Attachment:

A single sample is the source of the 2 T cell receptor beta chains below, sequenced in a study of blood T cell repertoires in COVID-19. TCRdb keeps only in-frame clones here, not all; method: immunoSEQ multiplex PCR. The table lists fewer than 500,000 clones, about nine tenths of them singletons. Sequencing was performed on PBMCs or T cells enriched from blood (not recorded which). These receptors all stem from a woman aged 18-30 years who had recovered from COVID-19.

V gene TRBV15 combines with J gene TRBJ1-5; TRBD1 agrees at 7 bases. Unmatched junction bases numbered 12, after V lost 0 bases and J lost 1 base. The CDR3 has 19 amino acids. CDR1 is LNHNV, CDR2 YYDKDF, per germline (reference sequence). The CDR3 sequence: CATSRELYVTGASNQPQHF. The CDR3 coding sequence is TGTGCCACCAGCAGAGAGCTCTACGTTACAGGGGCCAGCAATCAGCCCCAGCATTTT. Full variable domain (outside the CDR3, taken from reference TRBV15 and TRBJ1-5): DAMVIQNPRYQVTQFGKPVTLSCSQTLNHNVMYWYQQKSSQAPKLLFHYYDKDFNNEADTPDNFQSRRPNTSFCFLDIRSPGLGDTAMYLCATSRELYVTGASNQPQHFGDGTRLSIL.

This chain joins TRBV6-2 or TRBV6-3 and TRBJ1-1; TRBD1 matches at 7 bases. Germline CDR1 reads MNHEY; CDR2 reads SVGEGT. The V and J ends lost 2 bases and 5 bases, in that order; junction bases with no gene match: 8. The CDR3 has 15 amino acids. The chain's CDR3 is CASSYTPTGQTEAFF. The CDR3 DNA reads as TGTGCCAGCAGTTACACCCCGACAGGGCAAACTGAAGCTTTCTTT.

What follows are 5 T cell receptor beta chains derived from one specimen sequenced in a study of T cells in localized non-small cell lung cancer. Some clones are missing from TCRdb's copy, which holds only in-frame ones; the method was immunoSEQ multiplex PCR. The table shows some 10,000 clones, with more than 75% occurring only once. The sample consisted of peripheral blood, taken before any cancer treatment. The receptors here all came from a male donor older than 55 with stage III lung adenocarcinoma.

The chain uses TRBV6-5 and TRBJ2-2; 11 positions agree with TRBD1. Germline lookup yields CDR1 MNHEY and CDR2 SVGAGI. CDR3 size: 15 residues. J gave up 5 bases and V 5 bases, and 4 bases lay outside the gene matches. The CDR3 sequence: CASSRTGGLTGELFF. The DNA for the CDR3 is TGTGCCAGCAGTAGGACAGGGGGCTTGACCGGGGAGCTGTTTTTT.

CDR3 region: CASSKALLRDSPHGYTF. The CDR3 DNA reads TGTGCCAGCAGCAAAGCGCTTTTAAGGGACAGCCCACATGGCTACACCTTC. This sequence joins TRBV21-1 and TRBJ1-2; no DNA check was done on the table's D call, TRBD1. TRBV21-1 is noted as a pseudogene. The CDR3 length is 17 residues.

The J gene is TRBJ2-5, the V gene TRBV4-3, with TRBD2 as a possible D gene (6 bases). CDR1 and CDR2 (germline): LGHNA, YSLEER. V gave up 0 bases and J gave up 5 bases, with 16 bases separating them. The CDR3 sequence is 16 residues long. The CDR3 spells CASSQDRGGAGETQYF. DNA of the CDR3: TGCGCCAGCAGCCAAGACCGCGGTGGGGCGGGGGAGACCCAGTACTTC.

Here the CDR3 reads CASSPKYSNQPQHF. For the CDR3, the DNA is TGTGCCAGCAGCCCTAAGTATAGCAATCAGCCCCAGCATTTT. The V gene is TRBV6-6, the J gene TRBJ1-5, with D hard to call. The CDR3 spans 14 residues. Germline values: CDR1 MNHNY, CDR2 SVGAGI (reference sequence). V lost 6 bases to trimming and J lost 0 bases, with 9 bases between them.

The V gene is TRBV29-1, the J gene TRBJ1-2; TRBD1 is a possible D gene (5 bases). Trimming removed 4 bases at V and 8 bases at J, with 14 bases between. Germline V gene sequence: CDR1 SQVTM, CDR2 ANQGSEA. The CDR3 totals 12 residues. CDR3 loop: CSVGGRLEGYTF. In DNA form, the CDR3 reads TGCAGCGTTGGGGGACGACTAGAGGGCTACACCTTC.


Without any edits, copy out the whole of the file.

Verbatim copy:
A single sample is the source of the 2 T cell receptor beta chains below, sequenced in a study of blood T cell repertoires in COVID-19. TCRdb keeps only in-frame clones here, not all; method: immunoSEQ multiplex PCR. The table lists fewer than 500,000 clones, about nine tenths of them singletons. Sequencing was performed on PBMCs or T cells enriched from blood (not recorded which). These receptors all stem from a woman aged 18-30 years who had recovered from COVID-19.

V gene TRBV15 combines with J gene TRBJ1-5; TRBD1 agrees at 7 bases. Unmatched junction bases numbered 12, after V lost 0 bases and J lost 1 base. The CDR3 has 19 amino acids. CDR1 is LNHNV, CDR2 YYDKDF, per germline (reference sequence). The CDR3 sequence: CATSRELYVTGASNQPQHF. The CDR3 coding sequence is TGTGCCACCAGCAGAGAGCTCTACGTTACAGGGGCCAGCAATCAGCCCCAGCATTTT. Full variable domain (outside the CDR3, taken from reference TRBV15 and TRBJ1-5): DAMVIQNPRYQVTQFGKPVTLSCSQTLNHNVMYWYQQKSSQAPKLLFHYYDKDFNNEADTPDNFQSRRPNTSFCFLDIRSPGLGDTAMYLCATSRELYVTGASNQPQHFGDGTRLSIL.

This chain joins TRBV6-2 or TRBV6-3 and TRBJ1-1; TRBD1 matches at 7 bases. Germline CDR1 reads MNHEY; CDR2 reads SVGEGT. The V and J ends lost 2 bases and 5 bases, in that order; junction bases with no gene match: 8. The CDR3 has 15 amino acids. The chain's CDR3 is CASSYTPTGQTEAFF. The CDR3 DNA reads as TGTGCCAGCAGTTACACCCCGACAGGGCAAACTGAAGCTTTCTTT.

What follows are 5 T cell receptor beta chains derived from one specimen sequenced in a study of T cells in localized non-small cell lung cancer. Some clones are missing from TCRdb's copy, which holds only in-frame ones; the method was immunoSEQ multiplex PCR. The table shows some 10,000 clones, with more than 75% occurring only once. The sample consisted of peripheral blood, taken before any cancer treatment. The receptors here all came from a male donor older than 55 with stage III lung adenocarcinoma.

The chain uses TRBV6-5 and TRBJ2-2; 11 positions agree with TRBD1. Germline lookup yields CDR1 MNHEY and CDR2 SVGAGI. CDR3 size: 15 residues. J gave up 5 bases and V 5 bases, and 4 bases lay outside the gene matches. The CDR3 sequence: CASSRTGGLTGELFF. The DNA for the CDR3 is TGTGCCAGCAGTAGGACAGGGGGCTTGACCGGGGAGCTGTTTTTT.

CDR3 region: CASSKALLRDSPHGYTF. The CDR3 DNA reads TGTGCCAGCAGCAAAGCGCTTTTAAGGGACAGCCCACATGGCTACACCTTC. This sequence joins TRBV21-1 and TRBJ1-2; no DNA check was done on the table's D call, TRBD1. TRBV21-1 is noted as a pseudogene. The CDR3 length is 17 residues.

The J gene is TRBJ2-5, the V gene TRBV4-3, with TRBD2 as a possible D gene (6 bases). CDR1 and CDR2 (germline): LGHNA, YSLEER. V gave up 0 bases and J gave up 5 bases, with 16 bases separating them. The CDR3 sequence is 16 residues long. The CDR3 spells CASSQDRGGAGETQYF. DNA of the CDR3: TGCGCCAGCAGCCAAGACCGCGGTGGGGCGGGGGAGACCCAGTACTTC.

Here the CDR3 reads CASSPKYSNQPQHF. For the CDR3, the DNA is TGTGCCAGCAGCCCTAAGTATAGCAATCAGCCCCAGCATTTT. The V gene is TRBV6-6, the J gene TRBJ1-5, with D hard to call. The CDR3 spans 14 residues. Germline values: CDR1 MNHNY, CDR2 SVGAGI (reference sequence). V lost 6 bases to trimming and J lost 0 bases, with 9 bases between them.

The V gene is TRBV29-1, the J gene TRBJ1-2; TRBD1 is a possible D gene (5 bases). Trimming removed 4 bases at V and 8 bases at J, with 14 bases between. Germline V gene sequence: CDR1 SQVTM, CDR2 ANQGSEA. The CDR3 totals 12 residues. CDR3 loop: CSVGGRLEGYTF. In DNA form, the CDR3 reads TGCAGCGTTGGGGGACGACTAGAGGGCTACACCTTC.